The elusive goal of lasting beauty in web design

A few months ago Nilay Patel did a good interview with Tony Fadell, the creator of the Nest thermostat. From Inside the Nest on The Verge:

Fadell looks out at the Manhattan skyline and says that he always wanted to be an architect; that buildings stay beautiful forever but digital devices are quickly obsolete. “You look at hardware or software five years later? They’re crap. You would never use them again. People use architecture all the time.”

His voice rises. “What is our form of architecture? What is the thing that lasts of beauty?”

I’ve been thinking about this for a while now, and the reason I can’t get the interview out of my head is that I just can’t think of a good answer to Fadell’s question.

In web design, what is the thing that lasts of beauty?

Aesthetics and beauty in web design is so subjective, so polarizing, that I wonder if anything lasts of beauty in what we do. As one example among many, the current trend set by Path and Feedly seems to capture everyone’s imaginations. Beautiful, high-quality, full-screen photography with functional interactions and copy elegantly embedded:


I also find these sites beautiful – and functional. But will it last? 2010 and most of 2011 were mostly about minimalism, and now the pendelum seems to be swinging towards a more emotive aesthetic again. That’s fine because our field is fluid and dynamic, and unlike buildings, things change very rapidly in what we do.

But I do wonder: where are our timeless stadiums?


In a recent article on Russian architecture Dmitry Fadeyev describes metro stations in Moscow and ends with the following remark:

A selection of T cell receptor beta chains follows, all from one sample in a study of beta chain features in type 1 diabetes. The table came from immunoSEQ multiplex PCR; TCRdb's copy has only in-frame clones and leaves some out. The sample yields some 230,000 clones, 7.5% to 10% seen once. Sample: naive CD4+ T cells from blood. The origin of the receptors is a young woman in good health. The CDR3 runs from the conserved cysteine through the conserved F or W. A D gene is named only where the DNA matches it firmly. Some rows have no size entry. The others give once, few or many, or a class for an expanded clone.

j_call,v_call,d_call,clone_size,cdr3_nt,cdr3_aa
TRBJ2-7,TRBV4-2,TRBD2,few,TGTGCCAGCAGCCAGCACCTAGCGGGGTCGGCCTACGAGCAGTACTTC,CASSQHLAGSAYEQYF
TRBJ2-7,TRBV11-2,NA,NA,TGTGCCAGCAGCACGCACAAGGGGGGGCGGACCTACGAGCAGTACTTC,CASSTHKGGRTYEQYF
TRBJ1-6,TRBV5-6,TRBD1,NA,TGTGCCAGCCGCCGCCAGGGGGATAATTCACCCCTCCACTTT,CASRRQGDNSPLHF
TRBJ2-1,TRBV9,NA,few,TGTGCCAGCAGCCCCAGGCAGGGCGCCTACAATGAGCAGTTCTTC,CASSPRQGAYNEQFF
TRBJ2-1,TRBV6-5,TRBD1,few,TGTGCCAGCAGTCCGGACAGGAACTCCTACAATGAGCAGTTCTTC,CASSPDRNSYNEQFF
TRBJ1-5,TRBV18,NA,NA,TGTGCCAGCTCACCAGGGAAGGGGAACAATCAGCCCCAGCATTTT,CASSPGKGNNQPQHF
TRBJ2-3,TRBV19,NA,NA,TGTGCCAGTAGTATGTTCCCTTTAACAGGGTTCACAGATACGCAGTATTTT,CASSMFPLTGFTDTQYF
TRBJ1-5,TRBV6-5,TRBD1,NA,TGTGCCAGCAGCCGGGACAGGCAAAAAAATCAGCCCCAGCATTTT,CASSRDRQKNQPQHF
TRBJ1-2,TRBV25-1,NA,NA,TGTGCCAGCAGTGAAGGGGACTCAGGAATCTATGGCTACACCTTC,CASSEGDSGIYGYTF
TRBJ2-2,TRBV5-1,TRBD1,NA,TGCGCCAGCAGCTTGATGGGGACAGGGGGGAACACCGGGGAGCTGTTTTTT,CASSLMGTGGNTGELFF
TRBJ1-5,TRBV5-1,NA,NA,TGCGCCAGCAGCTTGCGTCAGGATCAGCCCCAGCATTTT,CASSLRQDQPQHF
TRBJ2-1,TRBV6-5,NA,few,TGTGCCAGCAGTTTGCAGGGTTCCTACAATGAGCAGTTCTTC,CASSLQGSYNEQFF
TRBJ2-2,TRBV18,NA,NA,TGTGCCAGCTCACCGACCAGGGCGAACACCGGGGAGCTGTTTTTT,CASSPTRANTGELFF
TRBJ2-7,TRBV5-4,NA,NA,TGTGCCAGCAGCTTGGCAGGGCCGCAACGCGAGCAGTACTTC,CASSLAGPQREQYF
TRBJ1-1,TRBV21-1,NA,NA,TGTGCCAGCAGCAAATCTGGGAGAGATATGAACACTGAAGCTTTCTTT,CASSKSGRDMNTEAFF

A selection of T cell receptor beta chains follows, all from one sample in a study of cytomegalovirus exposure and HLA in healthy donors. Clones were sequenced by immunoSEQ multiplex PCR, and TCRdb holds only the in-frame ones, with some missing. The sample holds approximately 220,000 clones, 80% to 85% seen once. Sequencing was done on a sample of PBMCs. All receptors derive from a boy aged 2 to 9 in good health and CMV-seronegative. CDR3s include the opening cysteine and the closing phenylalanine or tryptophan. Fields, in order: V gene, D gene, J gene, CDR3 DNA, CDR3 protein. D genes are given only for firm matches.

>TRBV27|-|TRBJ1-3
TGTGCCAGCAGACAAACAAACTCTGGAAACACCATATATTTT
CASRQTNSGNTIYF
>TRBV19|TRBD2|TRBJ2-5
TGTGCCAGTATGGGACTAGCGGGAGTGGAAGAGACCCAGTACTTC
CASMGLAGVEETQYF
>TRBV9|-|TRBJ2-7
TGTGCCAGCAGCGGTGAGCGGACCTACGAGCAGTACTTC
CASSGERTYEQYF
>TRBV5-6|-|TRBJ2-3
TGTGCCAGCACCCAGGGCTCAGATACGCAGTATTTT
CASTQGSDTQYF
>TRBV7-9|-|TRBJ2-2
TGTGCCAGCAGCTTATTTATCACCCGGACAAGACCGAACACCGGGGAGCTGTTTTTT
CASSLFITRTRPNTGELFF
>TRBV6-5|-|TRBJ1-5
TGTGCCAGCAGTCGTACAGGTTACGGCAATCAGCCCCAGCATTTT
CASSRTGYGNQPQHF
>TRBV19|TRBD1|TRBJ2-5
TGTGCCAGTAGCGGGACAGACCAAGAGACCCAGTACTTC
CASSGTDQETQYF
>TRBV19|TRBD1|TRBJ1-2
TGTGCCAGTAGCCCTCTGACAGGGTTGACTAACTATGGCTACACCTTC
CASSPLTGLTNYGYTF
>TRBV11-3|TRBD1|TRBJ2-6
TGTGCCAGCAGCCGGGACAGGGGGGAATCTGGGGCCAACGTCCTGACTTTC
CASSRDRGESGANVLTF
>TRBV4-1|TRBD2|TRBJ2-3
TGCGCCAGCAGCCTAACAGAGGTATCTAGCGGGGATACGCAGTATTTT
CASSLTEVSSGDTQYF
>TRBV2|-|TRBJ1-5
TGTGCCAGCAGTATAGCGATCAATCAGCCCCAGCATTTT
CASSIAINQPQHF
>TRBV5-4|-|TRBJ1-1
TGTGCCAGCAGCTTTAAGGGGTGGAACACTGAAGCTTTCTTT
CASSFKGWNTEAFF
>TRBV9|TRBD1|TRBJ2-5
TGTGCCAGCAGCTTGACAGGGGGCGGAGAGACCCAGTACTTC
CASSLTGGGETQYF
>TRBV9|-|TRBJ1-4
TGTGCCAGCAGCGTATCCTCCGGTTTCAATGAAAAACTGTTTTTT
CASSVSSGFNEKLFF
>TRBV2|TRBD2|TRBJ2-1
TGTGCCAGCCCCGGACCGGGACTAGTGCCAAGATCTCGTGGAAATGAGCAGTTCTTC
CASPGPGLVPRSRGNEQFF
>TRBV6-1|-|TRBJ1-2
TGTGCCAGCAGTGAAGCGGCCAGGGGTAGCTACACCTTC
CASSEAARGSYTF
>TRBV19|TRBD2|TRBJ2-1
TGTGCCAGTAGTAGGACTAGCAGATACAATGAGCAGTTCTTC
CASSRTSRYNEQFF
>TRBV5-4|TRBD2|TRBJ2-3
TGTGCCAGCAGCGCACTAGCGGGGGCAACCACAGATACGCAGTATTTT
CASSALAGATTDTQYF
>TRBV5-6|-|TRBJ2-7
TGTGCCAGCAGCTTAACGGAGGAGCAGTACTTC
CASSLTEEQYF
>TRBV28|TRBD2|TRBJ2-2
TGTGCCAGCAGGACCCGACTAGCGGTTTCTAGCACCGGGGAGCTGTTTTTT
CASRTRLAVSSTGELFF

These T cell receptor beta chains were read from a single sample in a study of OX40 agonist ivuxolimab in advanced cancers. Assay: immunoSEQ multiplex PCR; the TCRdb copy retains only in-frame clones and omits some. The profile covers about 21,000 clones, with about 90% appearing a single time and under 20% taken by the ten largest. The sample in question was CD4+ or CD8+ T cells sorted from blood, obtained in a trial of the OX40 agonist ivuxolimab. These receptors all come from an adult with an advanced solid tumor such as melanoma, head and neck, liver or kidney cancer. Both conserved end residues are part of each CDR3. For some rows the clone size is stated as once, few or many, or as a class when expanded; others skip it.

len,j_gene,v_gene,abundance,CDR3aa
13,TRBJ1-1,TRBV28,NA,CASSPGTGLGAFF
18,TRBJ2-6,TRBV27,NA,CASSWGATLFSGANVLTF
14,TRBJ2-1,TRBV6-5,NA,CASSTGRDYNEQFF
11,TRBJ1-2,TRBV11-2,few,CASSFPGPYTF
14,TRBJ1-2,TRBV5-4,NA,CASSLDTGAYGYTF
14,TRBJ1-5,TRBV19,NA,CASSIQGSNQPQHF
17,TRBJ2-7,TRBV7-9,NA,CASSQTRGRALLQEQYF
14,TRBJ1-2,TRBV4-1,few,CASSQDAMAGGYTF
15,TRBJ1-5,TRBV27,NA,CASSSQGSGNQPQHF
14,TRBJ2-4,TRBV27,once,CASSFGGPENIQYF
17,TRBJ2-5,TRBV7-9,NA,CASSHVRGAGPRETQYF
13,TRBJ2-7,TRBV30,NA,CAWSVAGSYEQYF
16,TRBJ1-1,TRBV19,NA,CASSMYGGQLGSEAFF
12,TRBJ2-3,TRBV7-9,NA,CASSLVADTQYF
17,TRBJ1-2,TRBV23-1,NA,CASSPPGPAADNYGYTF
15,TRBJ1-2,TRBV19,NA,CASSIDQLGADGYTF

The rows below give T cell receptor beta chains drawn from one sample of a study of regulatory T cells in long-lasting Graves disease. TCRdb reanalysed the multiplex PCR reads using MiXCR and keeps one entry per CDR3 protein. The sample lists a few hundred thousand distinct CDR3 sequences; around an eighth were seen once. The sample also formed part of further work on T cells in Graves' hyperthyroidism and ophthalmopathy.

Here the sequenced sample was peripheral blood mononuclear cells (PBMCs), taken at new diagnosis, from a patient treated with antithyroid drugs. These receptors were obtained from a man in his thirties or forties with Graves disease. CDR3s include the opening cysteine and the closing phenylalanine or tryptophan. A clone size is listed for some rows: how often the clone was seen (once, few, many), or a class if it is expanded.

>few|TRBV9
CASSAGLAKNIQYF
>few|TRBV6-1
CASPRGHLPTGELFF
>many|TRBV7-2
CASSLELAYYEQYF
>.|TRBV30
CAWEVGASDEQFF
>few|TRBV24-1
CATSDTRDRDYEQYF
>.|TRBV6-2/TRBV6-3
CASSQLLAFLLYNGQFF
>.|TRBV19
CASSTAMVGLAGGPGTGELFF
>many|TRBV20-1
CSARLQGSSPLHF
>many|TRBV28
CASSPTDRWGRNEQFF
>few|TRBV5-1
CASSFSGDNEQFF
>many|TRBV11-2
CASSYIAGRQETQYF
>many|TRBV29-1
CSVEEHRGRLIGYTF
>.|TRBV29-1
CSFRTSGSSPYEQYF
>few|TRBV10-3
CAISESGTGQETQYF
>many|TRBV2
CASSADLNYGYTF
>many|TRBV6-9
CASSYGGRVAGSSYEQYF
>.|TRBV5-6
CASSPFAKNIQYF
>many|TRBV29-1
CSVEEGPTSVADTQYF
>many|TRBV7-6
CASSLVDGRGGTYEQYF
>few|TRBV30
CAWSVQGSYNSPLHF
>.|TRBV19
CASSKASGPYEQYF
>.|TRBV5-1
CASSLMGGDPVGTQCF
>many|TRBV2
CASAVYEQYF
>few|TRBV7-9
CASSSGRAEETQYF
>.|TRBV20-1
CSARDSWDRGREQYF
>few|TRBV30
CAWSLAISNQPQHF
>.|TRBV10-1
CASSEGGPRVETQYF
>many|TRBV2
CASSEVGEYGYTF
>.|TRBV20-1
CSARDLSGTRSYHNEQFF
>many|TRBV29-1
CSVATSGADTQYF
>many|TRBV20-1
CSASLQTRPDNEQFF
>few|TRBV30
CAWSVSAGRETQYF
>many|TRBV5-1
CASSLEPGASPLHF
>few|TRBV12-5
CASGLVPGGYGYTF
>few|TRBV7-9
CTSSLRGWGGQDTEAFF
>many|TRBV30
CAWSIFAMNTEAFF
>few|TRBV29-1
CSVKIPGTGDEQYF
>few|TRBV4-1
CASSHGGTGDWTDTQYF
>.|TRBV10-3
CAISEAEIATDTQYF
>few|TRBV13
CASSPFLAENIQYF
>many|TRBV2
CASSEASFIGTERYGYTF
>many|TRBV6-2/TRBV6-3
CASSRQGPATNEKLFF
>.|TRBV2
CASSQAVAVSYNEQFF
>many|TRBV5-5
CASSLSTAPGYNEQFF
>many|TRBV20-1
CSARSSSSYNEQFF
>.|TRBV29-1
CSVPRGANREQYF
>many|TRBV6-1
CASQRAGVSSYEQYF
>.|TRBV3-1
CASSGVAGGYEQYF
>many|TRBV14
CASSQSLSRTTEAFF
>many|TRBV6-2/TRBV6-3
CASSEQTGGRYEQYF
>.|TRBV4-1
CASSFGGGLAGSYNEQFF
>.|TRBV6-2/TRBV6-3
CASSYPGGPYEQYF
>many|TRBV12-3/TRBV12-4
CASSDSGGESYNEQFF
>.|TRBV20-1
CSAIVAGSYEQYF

What’s interesting about this type of architecture is that its aim goes far beyond that of creating a functional underground system. Its aim is to promote a political ideal, and it does it through beauty by enriching lives of the people who get to experience it. The question here isn’t: how do we solve the problem of creating a metro station in an efficient manner – instead the question is: how do we create a station that elevates people’s mood and inspires their lives. This architecture isn’t there just to help you live – it makes life worth living.

Maybe that’s why I think it’s important to talk about lasting beauty in web design. I wonder what would happen if we felt the weight of responsibility a little more when we’re designing. What if we go into each project as if the design will be around for 100 years or more? Would we make it fit into the web environment better, aim to give it a timeless aesthetic, and spend more time considering the consequences of our design decisions? Would we try to design something that “makes life worth living”?


Update 1/10/02: Francisco Inchauste wrote a great comment on Google+. Instead of summarizing it, I’ll post it here in its entirety. His point about content being that thing that lasts of beauty is particularly interesting. Francisco writes:

Our raw material doesn’t have a cost. You can cut up pixels and add to them. You can only cut a stone or wood once. Then it’s in a final form. We never find a final form for our digital goods, because by nature they are in a state of flux. The real beauty could be the changing connections of nodes that make up our Web.

The lens (browsers/devices) to view that work is always different and also evolving everyday. I think that’s why people have landed on content as the focus again. The content can evolve in presentation, but at the core is still the same content. So, maybe the goal of lasting beauty is in content, instead?